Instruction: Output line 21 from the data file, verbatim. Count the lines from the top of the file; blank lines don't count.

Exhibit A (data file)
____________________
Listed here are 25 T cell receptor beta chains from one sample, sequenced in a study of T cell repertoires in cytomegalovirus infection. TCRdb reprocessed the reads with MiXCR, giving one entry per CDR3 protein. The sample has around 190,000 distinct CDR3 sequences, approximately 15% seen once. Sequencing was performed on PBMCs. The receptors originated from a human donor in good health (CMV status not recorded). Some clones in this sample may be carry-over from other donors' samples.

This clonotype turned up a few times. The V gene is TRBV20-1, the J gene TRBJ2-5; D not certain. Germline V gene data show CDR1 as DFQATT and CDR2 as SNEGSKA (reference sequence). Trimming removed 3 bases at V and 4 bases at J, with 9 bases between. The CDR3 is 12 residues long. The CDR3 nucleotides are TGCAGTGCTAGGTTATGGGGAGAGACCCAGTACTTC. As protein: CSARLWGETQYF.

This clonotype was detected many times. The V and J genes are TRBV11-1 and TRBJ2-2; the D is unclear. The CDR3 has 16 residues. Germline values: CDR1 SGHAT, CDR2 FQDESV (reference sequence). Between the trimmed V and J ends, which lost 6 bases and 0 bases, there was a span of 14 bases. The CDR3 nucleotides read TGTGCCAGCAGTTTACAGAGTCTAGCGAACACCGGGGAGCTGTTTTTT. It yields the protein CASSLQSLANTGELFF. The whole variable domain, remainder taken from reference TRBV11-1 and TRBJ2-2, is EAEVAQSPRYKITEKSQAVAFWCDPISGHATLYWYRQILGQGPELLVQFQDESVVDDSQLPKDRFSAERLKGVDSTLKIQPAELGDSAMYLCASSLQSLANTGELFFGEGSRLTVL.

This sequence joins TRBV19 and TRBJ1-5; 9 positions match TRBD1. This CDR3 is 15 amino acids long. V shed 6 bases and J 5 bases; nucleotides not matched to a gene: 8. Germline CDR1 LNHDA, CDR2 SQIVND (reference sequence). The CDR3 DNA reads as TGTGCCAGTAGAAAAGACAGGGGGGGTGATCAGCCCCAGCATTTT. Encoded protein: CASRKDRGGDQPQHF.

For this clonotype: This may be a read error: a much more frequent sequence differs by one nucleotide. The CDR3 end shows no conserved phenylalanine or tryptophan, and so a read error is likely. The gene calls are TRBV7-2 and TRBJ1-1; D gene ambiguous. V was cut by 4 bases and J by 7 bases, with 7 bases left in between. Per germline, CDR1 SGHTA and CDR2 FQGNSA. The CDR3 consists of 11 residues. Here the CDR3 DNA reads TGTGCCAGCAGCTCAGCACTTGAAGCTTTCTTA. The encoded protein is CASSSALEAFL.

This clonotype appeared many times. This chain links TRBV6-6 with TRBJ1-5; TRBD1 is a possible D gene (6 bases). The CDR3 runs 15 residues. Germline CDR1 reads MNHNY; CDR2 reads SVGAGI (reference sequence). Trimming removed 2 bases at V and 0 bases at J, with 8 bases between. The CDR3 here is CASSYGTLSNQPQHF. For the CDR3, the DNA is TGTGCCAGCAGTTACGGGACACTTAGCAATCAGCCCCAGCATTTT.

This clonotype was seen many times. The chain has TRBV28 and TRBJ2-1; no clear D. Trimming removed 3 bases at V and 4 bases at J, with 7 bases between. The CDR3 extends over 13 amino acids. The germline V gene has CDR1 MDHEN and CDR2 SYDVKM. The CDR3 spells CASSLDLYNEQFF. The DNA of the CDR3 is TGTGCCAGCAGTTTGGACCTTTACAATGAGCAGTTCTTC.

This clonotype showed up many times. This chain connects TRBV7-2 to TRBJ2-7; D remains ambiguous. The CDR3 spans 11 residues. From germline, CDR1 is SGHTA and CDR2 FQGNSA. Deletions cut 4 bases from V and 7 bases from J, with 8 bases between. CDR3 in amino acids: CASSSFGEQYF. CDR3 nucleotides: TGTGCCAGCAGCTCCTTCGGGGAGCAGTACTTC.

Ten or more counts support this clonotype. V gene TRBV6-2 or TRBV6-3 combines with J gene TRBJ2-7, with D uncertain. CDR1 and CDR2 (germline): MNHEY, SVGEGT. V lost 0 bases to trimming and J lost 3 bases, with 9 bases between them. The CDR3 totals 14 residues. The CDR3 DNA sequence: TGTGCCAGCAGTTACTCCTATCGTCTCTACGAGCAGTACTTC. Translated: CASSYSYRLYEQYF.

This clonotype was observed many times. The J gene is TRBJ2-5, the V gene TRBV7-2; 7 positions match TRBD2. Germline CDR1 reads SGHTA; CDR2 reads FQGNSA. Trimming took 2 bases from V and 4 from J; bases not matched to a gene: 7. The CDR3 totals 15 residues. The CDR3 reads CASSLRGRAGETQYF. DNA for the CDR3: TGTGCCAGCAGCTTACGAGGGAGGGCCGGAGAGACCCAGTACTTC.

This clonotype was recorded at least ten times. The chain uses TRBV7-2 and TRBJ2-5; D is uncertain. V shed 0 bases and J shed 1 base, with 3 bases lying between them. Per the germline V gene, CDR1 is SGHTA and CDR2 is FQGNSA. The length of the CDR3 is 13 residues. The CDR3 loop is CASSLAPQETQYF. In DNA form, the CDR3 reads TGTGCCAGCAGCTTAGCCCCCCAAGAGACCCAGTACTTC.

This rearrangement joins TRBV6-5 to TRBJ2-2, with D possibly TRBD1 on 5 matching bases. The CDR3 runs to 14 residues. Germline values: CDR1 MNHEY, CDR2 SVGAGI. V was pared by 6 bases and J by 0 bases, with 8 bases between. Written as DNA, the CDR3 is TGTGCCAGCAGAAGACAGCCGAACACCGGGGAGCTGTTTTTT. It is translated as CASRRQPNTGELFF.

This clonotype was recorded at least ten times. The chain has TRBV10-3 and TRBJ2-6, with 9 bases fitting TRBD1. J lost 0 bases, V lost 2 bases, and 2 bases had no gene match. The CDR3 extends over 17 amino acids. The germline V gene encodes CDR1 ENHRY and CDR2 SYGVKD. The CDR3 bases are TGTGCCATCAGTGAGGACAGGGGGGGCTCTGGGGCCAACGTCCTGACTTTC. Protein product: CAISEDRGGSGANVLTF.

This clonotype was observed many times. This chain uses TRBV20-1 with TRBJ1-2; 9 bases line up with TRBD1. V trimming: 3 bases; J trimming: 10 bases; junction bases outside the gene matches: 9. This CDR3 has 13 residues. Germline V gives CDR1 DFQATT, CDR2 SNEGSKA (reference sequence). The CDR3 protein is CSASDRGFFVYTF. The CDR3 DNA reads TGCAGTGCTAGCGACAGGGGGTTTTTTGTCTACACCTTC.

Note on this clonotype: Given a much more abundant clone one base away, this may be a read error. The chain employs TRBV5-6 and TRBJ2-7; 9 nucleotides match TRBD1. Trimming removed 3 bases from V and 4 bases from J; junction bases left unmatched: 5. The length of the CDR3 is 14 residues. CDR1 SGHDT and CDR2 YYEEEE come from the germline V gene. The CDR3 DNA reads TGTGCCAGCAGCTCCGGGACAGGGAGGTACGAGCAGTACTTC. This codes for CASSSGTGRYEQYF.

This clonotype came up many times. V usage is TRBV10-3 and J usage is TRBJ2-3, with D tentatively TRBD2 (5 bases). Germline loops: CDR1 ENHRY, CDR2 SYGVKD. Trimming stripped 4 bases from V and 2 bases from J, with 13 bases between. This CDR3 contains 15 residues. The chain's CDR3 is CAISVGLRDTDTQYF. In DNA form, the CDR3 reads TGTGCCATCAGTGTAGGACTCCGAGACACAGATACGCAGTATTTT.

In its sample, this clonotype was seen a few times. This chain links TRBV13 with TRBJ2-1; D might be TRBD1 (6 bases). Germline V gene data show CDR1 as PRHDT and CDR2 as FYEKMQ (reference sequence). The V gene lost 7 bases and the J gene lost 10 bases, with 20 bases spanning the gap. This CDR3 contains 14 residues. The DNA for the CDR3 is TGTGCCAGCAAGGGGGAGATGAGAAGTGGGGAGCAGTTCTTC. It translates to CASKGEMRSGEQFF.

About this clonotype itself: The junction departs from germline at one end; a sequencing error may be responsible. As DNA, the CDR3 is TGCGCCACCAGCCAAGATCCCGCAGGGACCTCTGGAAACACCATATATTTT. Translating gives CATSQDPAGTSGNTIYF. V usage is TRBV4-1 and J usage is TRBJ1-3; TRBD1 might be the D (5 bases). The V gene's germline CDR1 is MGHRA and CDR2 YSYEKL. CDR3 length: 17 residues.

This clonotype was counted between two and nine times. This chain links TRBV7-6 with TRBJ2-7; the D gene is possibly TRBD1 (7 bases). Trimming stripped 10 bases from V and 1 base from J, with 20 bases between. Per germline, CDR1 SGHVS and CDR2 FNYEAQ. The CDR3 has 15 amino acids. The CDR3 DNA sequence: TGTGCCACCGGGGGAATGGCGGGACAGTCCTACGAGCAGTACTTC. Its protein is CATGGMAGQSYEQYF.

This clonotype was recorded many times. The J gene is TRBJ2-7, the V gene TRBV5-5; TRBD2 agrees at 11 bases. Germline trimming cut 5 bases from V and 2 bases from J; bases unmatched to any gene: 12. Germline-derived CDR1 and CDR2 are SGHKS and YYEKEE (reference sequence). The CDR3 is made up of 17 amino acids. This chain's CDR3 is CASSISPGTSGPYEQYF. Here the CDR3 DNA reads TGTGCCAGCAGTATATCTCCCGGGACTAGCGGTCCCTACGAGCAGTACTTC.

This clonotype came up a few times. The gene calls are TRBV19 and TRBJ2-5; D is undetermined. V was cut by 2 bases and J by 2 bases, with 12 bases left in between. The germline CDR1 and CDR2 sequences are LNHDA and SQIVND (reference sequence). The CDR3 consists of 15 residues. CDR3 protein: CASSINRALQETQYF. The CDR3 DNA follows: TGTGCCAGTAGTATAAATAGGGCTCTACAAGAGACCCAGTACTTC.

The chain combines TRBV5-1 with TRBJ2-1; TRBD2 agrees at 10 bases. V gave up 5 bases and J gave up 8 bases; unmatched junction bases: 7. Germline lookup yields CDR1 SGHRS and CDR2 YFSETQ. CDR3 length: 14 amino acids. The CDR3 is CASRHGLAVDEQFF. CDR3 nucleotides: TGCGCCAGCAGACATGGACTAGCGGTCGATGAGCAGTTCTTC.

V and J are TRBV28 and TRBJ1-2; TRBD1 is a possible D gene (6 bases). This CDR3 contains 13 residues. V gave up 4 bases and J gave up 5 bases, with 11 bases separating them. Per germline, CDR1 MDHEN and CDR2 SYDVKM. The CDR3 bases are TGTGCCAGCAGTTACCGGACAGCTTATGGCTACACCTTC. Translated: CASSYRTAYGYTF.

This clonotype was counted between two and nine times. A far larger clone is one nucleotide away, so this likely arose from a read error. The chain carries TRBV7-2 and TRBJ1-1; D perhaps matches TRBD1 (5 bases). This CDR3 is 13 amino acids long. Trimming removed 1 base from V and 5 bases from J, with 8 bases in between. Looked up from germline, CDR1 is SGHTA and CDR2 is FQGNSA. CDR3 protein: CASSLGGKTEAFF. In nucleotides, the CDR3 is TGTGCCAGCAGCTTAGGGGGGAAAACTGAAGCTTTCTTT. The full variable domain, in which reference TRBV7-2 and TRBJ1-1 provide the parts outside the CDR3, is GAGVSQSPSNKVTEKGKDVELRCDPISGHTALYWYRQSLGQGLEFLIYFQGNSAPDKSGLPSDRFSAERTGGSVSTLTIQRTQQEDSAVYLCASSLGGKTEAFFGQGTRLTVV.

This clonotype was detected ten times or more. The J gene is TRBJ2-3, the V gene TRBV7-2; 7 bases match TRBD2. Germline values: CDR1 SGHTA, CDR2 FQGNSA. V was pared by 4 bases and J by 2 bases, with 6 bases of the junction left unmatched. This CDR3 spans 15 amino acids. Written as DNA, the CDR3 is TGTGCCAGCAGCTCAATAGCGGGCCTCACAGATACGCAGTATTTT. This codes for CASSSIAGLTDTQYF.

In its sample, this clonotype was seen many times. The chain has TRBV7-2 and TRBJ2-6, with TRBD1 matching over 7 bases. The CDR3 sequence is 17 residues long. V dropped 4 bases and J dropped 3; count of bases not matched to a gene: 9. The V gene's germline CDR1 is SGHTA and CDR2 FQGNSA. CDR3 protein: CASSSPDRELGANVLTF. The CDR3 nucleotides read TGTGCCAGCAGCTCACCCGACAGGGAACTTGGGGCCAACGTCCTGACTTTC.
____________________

This clonotype came up a few times. The gene calls are TRBV19 and TRBJ2-5; D is undetermined. V was cut by 2 bases and J by 2 bases, with 12 bases left in between. The germline CDR1 and CDR2 sequences are LNHDA and SQIVND (reference sequence). The CDR3 consists of 15 residues. CDR3 protein: CASSINRALQETQYF. The CDR3 DNA follows: TGTGCCAGTAGTATAAATAGGGCTCTACAAGAGACCCAGTACTTC.